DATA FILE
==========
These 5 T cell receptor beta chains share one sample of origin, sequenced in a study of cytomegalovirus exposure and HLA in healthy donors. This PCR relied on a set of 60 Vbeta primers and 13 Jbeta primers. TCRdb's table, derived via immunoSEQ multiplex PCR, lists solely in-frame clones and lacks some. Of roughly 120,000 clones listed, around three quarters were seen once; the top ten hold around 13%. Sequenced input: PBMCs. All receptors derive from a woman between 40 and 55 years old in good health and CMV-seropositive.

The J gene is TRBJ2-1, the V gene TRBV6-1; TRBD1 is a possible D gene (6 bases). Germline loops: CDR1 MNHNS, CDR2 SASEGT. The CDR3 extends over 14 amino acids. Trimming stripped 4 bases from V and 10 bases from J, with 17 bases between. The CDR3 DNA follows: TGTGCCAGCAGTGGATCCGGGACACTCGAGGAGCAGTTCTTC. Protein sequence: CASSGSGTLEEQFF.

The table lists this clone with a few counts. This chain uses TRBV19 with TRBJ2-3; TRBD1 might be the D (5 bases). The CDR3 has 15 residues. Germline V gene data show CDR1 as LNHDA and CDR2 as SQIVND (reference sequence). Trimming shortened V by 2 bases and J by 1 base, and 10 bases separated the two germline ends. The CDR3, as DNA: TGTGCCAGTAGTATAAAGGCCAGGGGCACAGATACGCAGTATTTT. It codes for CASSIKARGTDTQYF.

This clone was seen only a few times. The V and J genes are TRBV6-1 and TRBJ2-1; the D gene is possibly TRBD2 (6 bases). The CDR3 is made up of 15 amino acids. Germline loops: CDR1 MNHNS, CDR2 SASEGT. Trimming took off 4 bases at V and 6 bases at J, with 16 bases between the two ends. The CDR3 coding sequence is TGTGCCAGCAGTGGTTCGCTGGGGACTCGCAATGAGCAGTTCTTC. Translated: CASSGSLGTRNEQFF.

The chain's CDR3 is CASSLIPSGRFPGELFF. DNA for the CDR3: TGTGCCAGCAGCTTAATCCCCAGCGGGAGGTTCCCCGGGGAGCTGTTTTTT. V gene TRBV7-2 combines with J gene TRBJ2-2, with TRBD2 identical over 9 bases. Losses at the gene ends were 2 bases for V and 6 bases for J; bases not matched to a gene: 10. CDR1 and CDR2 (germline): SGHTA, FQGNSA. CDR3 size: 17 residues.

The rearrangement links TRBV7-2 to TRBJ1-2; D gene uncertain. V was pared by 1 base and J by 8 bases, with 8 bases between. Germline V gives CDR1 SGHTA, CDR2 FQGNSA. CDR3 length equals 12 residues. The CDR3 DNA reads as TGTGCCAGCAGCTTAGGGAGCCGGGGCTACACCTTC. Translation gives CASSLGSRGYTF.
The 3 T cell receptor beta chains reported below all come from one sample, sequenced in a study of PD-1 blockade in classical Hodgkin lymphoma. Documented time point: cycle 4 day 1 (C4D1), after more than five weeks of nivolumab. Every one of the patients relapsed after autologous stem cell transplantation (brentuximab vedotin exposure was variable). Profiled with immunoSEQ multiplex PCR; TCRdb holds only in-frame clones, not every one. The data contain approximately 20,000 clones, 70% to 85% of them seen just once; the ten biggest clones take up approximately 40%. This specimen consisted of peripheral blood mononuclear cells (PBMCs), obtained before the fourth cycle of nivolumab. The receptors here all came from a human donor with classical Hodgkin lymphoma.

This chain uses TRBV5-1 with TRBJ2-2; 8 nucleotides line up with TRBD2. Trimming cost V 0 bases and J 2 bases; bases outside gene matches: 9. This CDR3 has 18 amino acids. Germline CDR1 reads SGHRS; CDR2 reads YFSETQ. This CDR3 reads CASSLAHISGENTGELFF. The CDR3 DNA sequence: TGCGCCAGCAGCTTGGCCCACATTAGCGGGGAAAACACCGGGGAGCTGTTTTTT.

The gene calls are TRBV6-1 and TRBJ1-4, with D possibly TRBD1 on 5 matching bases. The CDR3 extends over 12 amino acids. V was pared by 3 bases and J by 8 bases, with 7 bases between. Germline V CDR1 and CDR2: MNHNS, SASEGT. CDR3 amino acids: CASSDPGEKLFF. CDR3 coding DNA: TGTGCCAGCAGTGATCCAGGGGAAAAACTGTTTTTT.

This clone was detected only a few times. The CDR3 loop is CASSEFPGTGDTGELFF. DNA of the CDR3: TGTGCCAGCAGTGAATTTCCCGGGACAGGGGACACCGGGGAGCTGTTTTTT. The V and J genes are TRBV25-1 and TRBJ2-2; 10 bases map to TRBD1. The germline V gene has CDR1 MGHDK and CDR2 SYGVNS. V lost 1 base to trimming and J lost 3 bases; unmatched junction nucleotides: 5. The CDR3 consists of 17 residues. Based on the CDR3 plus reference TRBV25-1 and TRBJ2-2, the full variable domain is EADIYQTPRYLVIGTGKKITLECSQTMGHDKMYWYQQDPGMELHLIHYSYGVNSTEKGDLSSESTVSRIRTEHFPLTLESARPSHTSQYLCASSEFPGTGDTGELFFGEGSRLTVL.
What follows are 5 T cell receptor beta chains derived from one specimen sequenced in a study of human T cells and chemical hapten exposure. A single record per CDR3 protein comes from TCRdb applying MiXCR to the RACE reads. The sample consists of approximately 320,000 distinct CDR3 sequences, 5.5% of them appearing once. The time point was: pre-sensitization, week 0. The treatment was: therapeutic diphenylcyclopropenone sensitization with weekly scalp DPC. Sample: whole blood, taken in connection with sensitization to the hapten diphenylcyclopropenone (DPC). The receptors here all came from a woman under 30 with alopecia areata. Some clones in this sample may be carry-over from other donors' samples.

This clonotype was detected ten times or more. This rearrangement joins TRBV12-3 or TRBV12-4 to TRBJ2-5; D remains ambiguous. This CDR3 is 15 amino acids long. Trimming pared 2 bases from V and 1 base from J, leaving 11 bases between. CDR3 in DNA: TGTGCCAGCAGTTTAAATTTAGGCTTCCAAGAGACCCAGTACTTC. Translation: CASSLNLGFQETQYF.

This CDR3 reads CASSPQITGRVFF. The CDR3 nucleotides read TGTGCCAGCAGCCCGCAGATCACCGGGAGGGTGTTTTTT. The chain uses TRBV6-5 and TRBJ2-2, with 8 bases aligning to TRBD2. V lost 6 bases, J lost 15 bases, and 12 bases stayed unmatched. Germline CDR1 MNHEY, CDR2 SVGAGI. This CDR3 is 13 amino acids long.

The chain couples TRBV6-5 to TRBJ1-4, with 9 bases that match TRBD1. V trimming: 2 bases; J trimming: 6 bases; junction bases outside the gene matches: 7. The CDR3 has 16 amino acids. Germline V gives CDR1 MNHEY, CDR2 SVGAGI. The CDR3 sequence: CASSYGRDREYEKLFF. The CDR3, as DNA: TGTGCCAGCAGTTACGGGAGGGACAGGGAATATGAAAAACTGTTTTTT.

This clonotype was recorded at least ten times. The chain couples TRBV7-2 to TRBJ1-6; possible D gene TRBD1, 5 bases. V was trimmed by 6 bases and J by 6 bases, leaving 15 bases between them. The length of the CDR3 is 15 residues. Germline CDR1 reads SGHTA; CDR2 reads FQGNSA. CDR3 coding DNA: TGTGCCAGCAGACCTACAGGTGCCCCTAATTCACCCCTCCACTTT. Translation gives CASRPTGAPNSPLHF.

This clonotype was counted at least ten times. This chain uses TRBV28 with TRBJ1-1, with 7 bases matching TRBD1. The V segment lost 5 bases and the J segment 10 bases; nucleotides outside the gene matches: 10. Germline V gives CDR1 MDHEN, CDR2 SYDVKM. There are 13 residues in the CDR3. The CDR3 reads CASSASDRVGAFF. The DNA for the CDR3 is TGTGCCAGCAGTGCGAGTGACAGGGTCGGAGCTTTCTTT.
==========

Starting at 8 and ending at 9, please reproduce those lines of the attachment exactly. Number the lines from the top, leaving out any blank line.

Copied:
This chain uses TRBV5-1 with TRBJ2-2; 8 nucleotides line up with TRBD2. Trimming cost V 0 bases and J 2 bases; bases outside gene matches: 9. This CDR3 has 18 amino acids. Germline CDR1 reads SGHRS; CDR2 reads YFSETQ. This CDR3 reads CASSLAHISGENTGELFF. The CDR3 DNA sequence: TGCGCCAGCAGCTTGGCCCACATTAGCGGGGAAAACACCGGGGAGCTGTTTTTT.

The gene calls are TRBV6-1 and TRBJ1-4, with D possibly TRBD1 on 5 matching bases. The CDR3 extends over 12 amino acids. V was pared by 3 bases and J by 8 bases, with 7 bases between. Germline V CDR1 and CDR2: MNHNS, SASEGT. CDR3 amino acids: CASSDPGEKLFF. CDR3 coding DNA: TGTGCCAGCAGTGATCCAGGGGAAAAACTGTTTTTT.